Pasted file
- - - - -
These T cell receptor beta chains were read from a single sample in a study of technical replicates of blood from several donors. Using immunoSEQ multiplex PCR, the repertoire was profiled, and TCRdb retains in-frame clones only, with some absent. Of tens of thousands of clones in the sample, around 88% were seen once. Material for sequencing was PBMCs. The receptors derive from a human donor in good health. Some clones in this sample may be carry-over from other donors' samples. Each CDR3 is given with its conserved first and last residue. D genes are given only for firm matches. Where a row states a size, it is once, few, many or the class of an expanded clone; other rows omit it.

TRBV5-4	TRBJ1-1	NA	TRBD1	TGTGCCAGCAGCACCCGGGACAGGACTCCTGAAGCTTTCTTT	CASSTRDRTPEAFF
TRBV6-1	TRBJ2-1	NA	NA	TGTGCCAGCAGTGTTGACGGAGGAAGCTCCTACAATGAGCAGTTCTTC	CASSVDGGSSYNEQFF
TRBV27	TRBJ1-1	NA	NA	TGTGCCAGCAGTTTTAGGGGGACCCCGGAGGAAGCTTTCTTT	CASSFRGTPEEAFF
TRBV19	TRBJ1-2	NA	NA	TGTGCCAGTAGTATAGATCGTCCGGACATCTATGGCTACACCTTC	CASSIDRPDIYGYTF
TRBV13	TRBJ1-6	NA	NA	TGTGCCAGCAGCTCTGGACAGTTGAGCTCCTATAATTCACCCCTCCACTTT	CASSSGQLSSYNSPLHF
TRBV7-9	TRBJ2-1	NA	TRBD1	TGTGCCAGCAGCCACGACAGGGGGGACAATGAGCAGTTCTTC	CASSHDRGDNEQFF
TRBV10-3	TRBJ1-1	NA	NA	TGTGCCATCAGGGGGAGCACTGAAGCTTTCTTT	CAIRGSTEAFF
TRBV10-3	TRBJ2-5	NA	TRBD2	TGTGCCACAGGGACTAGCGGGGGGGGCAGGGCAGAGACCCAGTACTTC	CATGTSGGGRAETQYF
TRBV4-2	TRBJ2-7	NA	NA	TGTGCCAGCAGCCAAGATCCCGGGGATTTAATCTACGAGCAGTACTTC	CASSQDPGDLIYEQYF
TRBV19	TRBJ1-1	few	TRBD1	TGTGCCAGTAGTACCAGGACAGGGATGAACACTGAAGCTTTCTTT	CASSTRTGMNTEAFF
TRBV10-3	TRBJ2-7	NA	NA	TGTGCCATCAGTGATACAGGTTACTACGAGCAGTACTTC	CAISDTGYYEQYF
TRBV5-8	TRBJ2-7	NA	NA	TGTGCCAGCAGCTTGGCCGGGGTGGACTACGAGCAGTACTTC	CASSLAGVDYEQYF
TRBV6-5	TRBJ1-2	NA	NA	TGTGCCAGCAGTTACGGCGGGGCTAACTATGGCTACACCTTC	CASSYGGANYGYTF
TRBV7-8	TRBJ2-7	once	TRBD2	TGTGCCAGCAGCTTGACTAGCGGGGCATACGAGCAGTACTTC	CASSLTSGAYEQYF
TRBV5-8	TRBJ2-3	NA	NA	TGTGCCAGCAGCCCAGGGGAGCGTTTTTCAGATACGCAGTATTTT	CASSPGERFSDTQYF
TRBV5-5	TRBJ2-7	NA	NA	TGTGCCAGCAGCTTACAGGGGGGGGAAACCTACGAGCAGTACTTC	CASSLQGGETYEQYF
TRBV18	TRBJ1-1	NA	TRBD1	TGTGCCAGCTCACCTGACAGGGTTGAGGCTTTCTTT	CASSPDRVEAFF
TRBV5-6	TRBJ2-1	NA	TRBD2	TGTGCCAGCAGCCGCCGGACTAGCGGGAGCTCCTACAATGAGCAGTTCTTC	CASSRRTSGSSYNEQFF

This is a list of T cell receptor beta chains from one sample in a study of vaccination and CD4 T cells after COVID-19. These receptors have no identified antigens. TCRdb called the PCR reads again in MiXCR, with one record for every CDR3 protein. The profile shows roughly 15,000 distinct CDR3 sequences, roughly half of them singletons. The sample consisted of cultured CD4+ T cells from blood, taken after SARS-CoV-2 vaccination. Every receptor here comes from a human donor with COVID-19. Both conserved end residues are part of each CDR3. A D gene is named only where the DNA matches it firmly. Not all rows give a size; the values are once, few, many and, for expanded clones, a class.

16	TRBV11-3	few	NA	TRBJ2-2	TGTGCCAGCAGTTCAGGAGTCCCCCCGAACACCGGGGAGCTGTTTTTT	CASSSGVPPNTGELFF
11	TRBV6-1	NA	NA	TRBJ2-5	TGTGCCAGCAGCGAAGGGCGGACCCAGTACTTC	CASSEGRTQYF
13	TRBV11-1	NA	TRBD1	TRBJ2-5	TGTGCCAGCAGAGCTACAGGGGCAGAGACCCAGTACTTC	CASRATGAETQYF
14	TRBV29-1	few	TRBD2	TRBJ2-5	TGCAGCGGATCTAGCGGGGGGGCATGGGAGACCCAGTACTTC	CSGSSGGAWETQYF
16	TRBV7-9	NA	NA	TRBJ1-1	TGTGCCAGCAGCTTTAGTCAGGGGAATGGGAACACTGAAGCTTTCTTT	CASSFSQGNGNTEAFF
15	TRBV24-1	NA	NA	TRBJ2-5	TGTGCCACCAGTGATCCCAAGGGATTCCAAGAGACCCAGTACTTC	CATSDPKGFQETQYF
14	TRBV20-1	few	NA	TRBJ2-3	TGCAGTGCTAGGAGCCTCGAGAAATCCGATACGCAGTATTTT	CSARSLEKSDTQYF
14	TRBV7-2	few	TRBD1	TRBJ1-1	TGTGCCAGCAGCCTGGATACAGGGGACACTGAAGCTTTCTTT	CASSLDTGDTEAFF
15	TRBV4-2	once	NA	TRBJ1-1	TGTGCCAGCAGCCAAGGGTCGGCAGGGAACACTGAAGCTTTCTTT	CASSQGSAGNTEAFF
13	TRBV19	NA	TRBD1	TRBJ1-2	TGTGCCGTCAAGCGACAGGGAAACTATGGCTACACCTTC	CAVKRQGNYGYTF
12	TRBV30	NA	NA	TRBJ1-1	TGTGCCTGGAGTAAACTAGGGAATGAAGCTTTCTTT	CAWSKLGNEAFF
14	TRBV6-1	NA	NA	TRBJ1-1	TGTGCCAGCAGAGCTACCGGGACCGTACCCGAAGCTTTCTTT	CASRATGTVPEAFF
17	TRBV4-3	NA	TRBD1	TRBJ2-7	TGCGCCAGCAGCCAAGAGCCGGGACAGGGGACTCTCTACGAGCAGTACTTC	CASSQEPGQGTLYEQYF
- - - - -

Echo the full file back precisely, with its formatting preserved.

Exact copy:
These T cell receptor beta chains were read from a single sample in a study of technical replicates of blood from several donors. Using immunoSEQ multiplex PCR, the repertoire was profiled, and TCRdb retains in-frame clones only, with some absent. Of tens of thousands of clones in the sample, around 88% were seen once. Material for sequencing was PBMCs. The receptors derive from a human donor in good health. Some clones in this sample may be carry-over from other donors' samples. Each CDR3 is given with its conserved first and last residue. D genes are given only for firm matches. Where a row states a size, it is once, few, many or the class of an expanded clone; other rows omit it.

TRBV5-4	TRBJ1-1	NA	TRBD1	TGTGCCAGCAGCACCCGGGACAGGACTCCTGAAGCTTTCTTT	CASSTRDRTPEAFF
TRBV6-1	TRBJ2-1	NA	NA	TGTGCCAGCAGTGTTGACGGAGGAAGCTCCTACAATGAGCAGTTCTTC	CASSVDGGSSYNEQFF
TRBV27	TRBJ1-1	NA	NA	TGTGCCAGCAGTTTTAGGGGGACCCCGGAGGAAGCTTTCTTT	CASSFRGTPEEAFF
TRBV19	TRBJ1-2	NA	NA	TGTGCCAGTAGTATAGATCGTCCGGACATCTATGGCTACACCTTC	CASSIDRPDIYGYTF
TRBV13	TRBJ1-6	NA	NA	TGTGCCAGCAGCTCTGGACAGTTGAGCTCCTATAATTCACCCCTCCACTTT	CASSSGQLSSYNSPLHF
TRBV7-9	TRBJ2-1	NA	TRBD1	TGTGCCAGCAGCCACGACAGGGGGGACAATGAGCAGTTCTTC	CASSHDRGDNEQFF
TRBV10-3	TRBJ1-1	NA	NA	TGTGCCATCAGGGGGAGCACTGAAGCTTTCTTT	CAIRGSTEAFF
TRBV10-3	TRBJ2-5	NA	TRBD2	TGTGCCACAGGGACTAGCGGGGGGGGCAGGGCAGAGACCCAGTACTTC	CATGTSGGGRAETQYF
TRBV4-2	TRBJ2-7	NA	NA	TGTGCCAGCAGCCAAGATCCCGGGGATTTAATCTACGAGCAGTACTTC	CASSQDPGDLIYEQYF
TRBV19	TRBJ1-1	few	TRBD1	TGTGCCAGTAGTACCAGGACAGGGATGAACACTGAAGCTTTCTTT	CASSTRTGMNTEAFF
TRBV10-3	TRBJ2-7	NA	NA	TGTGCCATCAGTGATACAGGTTACTACGAGCAGTACTTC	CAISDTGYYEQYF
TRBV5-8	TRBJ2-7	NA	NA	TGTGCCAGCAGCTTGGCCGGGGTGGACTACGAGCAGTACTTC	CASSLAGVDYEQYF
TRBV6-5	TRBJ1-2	NA	NA	TGTGCCAGCAGTTACGGCGGGGCTAACTATGGCTACACCTTC	CASSYGGANYGYTF
TRBV7-8	TRBJ2-7	once	TRBD2	TGTGCCAGCAGCTTGACTAGCGGGGCATACGAGCAGTACTTC	CASSLTSGAYEQYF
TRBV5-8	TRBJ2-3	NA	NA	TGTGCCAGCAGCCCAGGGGAGCGTTTTTCAGATACGCAGTATTTT	CASSPGERFSDTQYF
TRBV5-5	TRBJ2-7	NA	NA	TGTGCCAGCAGCTTACAGGGGGGGGAAACCTACGAGCAGTACTTC	CASSLQGGETYEQYF
TRBV18	TRBJ1-1	NA	TRBD1	TGTGCCAGCTCACCTGACAGGGTTGAGGCTTTCTTT	CASSPDRVEAFF
TRBV5-6	TRBJ2-1	NA	TRBD2	TGTGCCAGCAGCCGCCGGACTAGCGGGAGCTCCTACAATGAGCAGTTCTTC	CASSRRTSGSSYNEQFF

This is a list of T cell receptor beta chains from one sample in a study of vaccination and CD4 T cells after COVID-19. These receptors have no identified antigens. TCRdb called the PCR reads again in MiXCR, with one record for every CDR3 protein. The profile shows roughly 15,000 distinct CDR3 sequences, roughly half of them singletons. The sample consisted of cultured CD4+ T cells from blood, taken after SARS-CoV-2 vaccination. Every receptor here comes from a human donor with COVID-19. Both conserved end residues are part of each CDR3. A D gene is named only where the DNA matches it firmly. Not all rows give a size; the values are once, few, many and, for expanded clones, a class.

16	TRBV11-3	few	NA	TRBJ2-2	TGTGCCAGCAGTTCAGGAGTCCCCCCGAACACCGGGGAGCTGTTTTTT	CASSSGVPPNTGELFF
11	TRBV6-1	NA	NA	TRBJ2-5	TGTGCCAGCAGCGAAGGGCGGACCCAGTACTTC	CASSEGRTQYF
13	TRBV11-1	NA	TRBD1	TRBJ2-5	TGTGCCAGCAGAGCTACAGGGGCAGAGACCCAGTACTTC	CASRATGAETQYF
14	TRBV29-1	few	TRBD2	TRBJ2-5	TGCAGCGGATCTAGCGGGGGGGCATGGGAGACCCAGTACTTC	CSGSSGGAWETQYF
16	TRBV7-9	NA	NA	TRBJ1-1	TGTGCCAGCAGCTTTAGTCAGGGGAATGGGAACACTGAAGCTTTCTTT	CASSFSQGNGNTEAFF
15	TRBV24-1	NA	NA	TRBJ2-5	TGTGCCACCAGTGATCCCAAGGGATTCCAAGAGACCCAGTACTTC	CATSDPKGFQETQYF
14	TRBV20-1	few	NA	TRBJ2-3	TGCAGTGCTAGGAGCCTCGAGAAATCCGATACGCAGTATTTT	CSARSLEKSDTQYF
14	TRBV7-2	few	TRBD1	TRBJ1-1	TGTGCCAGCAGCCTGGATACAGGGGACACTGAAGCTTTCTTT	CASSLDTGDTEAFF
15	TRBV4-2	once	NA	TRBJ1-1	TGTGCCAGCAGCCAAGGGTCGGCAGGGAACACTGAAGCTTTCTTT	CASSQGSAGNTEAFF
13	TRBV19	NA	TRBD1	TRBJ1-2	TGTGCCGTCAAGCGACAGGGAAACTATGGCTACACCTTC	CAVKRQGNYGYTF
12	TRBV30	NA	NA	TRBJ1-1	TGTGCCTGGAGTAAACTAGGGAATGAAGCTTTCTTT	CAWSKLGNEAFF
14	TRBV6-1	NA	NA	TRBJ1-1	TGTGCCAGCAGAGCTACCGGGACCGTACCCGAAGCTTTCTTT	CASRATGTVPEAFF
17	TRBV4-3	NA	TRBD1	TRBJ2-7	TGCGCCAGCAGCCAAGAGCCGGGACAGGGGACTCTCTACGAGCAGTACTTC	CASSQEPGQGTLYEQYF